The church must be a safe place for victims of sexual and gender-based violence to share their stories and seek support. It is our responsibility to help end domestic violence. Even if we do not know their faces, victims and batterers alike sit in our pews and worship within our walls. Whether we want to be or not, the Church is at the front lines of this issue.
Learn more about how you can be a support and an advocate for the people in your congregation and community.
Speak Out on Sunday Morning
Break the Silence Sunday
April 22, 2018
Break the Silence Sunday is a time for the church to learn together about the realities of rape and sexual violence; about ways to create a community where survivors can share their stories and receive support, hope, and love; and to prayerfully consider ways in which they can be advocates for change in their communities, and around the world. Learn more and download resources.
Speak Out Sunday
As part of Domestic Violence Awareness Month, Speak Out Sabbath is an interfaith advocacy weekend coordinated by the We Will Speak Out Coalition. Clergy are encouraged to engage in speaking out against sexual and gender-based violence in an intentional and faithful way during worship with their congregations. Worship resources, sermon starters, litanies, and children's resources are being updated and added daily. Learn more.
Take Action: Disarm Domestic Violence
Women are 5X more likely to be killed if their abuser has access to a gun. Act now to close loopholes that allow stalkers and abusers to access firearms.
Be a DV resource in your community
- If you or someone you know is in an abusive relationship, please seek help immediately. You can call the 24-hour National Domestic Violence Hotline at 1-800-799-SAFE (7233).
- Hotlines for further support:
Read & Share
- Violence Against Women: Back in the Shadows? Commentary by Sandy Sorensen, Director of the UCC Washington Office
- Forgiveness and Domestic Violence: A sermon by Amber Neuroth, a UCC pastor in Virginia.
- Jesus, Priest and Victim: A Litany for UCC Domestic Violence Awareness Month by UCC Rev. Aleese Moore-Orbih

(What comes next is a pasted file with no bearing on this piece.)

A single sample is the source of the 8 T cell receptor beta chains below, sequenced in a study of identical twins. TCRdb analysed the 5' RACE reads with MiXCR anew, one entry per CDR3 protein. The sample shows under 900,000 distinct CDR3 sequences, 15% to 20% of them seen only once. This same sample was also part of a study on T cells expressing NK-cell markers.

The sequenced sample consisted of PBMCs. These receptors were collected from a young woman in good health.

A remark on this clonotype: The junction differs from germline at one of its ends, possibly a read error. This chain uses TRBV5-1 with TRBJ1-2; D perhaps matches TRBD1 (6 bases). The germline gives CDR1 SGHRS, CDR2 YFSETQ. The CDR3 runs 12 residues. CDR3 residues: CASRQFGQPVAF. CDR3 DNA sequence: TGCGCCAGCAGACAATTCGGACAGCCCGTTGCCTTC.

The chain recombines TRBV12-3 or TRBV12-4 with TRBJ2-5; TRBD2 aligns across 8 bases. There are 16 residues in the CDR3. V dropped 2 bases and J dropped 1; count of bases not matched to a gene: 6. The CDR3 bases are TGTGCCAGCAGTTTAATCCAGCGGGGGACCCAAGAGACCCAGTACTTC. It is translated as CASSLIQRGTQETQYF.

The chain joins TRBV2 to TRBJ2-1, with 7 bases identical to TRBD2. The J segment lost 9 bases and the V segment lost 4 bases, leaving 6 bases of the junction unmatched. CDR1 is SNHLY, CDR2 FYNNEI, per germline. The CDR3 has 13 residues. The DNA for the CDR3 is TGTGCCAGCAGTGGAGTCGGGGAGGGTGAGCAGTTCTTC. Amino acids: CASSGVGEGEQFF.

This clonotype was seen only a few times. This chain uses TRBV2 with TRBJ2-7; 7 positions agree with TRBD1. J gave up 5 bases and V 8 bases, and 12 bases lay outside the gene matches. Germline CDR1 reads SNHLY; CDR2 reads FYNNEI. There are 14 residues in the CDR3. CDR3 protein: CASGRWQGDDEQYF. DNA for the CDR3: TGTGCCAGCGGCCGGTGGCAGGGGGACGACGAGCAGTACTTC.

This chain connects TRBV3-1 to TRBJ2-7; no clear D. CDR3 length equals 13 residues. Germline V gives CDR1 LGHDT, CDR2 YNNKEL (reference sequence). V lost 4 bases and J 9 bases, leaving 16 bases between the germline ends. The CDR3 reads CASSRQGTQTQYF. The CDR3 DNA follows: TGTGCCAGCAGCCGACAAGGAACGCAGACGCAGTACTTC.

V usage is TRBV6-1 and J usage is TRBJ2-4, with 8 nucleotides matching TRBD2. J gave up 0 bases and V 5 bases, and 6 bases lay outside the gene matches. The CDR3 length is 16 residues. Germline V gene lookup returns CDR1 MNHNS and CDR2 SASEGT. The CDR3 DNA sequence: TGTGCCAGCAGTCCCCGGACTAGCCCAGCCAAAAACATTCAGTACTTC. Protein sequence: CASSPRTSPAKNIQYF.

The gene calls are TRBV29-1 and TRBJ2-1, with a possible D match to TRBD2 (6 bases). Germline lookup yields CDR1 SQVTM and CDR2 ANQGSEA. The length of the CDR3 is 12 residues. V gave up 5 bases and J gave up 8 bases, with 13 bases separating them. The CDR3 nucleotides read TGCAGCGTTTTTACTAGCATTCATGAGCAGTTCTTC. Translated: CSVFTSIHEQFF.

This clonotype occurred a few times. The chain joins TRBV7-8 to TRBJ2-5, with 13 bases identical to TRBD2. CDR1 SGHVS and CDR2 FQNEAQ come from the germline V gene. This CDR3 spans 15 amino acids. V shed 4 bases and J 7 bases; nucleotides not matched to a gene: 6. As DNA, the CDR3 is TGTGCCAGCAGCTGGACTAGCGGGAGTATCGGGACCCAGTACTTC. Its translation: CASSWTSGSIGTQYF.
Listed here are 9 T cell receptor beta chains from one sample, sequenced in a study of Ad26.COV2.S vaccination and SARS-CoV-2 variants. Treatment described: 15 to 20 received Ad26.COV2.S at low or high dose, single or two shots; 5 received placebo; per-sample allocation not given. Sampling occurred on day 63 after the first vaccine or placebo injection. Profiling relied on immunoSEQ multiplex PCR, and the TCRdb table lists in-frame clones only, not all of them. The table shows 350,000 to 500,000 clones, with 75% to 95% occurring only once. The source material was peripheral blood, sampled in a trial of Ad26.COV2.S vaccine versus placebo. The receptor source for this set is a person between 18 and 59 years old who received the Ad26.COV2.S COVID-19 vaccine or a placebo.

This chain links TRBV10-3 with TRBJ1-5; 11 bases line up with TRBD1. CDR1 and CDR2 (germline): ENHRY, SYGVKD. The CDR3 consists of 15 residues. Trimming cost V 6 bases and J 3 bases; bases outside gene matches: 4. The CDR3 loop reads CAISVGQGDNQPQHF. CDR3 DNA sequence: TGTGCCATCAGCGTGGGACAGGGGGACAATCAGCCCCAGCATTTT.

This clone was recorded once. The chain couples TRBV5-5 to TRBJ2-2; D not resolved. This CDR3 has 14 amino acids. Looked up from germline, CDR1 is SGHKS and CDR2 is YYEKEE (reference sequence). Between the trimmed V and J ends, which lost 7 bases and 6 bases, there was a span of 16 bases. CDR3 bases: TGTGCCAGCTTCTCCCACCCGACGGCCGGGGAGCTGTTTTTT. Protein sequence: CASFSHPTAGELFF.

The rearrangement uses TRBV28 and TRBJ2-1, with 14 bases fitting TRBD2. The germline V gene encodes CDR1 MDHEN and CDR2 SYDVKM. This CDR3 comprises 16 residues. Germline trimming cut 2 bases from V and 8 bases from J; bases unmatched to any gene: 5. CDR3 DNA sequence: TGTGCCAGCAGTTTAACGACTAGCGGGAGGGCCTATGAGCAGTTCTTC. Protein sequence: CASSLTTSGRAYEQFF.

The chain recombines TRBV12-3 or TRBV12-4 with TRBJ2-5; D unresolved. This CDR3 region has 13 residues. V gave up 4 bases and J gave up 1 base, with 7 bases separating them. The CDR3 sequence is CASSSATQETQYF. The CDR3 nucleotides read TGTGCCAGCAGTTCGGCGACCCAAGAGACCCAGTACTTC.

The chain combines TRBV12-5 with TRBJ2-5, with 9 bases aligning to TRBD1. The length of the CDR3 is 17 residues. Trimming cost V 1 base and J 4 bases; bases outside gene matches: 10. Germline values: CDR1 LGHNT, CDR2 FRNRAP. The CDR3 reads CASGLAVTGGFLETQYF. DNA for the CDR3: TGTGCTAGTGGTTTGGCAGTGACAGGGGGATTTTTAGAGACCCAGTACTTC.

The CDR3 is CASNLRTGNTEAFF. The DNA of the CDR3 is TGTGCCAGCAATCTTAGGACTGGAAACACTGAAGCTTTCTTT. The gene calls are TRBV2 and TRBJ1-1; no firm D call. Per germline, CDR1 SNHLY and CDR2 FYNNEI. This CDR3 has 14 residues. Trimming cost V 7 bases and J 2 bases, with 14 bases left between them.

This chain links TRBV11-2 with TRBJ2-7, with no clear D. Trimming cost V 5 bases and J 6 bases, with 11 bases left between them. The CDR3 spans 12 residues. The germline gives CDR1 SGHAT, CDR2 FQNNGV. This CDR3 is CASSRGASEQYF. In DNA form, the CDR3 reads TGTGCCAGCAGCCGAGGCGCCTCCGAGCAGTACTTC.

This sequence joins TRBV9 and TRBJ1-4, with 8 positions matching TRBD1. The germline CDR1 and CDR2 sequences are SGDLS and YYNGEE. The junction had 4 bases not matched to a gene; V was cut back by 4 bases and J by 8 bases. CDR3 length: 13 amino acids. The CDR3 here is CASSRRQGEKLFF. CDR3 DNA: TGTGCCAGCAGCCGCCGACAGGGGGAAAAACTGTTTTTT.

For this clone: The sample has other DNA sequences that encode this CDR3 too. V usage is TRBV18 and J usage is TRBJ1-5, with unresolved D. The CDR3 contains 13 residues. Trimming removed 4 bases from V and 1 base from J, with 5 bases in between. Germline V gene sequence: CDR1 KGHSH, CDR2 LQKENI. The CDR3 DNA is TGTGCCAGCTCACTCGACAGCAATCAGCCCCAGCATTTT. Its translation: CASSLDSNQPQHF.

- Worship Resources to End Domestic Violence from the World Council of Churches
Teen Dating Violence Awareness
Our religious heritage compels and guides us in creating a safe environment where people can come to understand and respond to the challenges facing them as sexual beings.
Here are some resources geared toward teens for health sexuality education and anti-violence awareness and training."
Our Whole Lives – Resources for Grades 7-9
Check out the second edition of the UCC/UUA sexuality education program Our Whole Lives geared toward youth in grades 7 to 9. The second edition introduces new content, activities, perspectives, language, and resources that will help today's young teens make informed and responsible decisions about their sexual health and behavior by providing accurate, age-appropriate information. New topics in the second edition include
- Bullying and bystander responsibilities;
- Sexuality, social media, and the Internet;
- Body image; consent education; and communicating with a sexual partner.
Amy Johnson, our UCC Our Whole Lives coordinator, has written several helpful articles on teen dating violience:
- Let's talk about sex ... and consent
- Scary stats: Teen break-ups and domestic violence
- Standing on the side of love
Resources from Partners
- Break the Cycle has some excellent resources for empowering youth to end DV. Their mission is to inspire and support young people to build healthy relationships and create a culture without abuse.
- Love Is Respect - Teens can text "LOVEIS" to 22522 or call 1-866-331-9474 to chat with a trained peer advocate and get more info.
Why does the United Church of Christ Work on sexual and gender-based violence?
We are people of the New Covenant: Jesus' teachings call us to oppose violence and abuse at all levels of our life. His attitude toward women and children was one of compassion and caring, and his outrage at the abuse he saw in the Temple surely parallels our outrage at violence against the most sacred of temples, the human person.
We are called by our Baptism to respond to that abuse, for by Baptism, we are One in the body of Christ. When any member of that body is abused or violated, the whole of Christ's body is injured. As members of that body, we are called to seek justice, but not revenge, to righteous anger, but not blind rage. We are called to works of compassion, justice, and mercy; we are called to pastoral and prophetic ministries in response to victims of violence. We are called as a Church to be a sanctuary for those who are abused.
Jesus foreshadowed this ministry in his story of the Good Samaritan, who cared for one victimized by the violence of his society. Among us today the victims of violence and abuse lie by the side of the road: beaten, humiliated, bruised, and exploited. Too often the Church, like the Priest and the Levite of the Gospel story, has passed by on the other side. We are called to be the Samaritan-to support, shelter, love, and heal those who are victims of violence. (The Pronouncement On Violence In Relation To Women, General Synod 14)
General Synod Statements on sexual and gender-based violence:
- Resolution On Violence In Relation To Women, General Synod 13
- The Pronouncement On Violence In Relation To Women, General Synod 14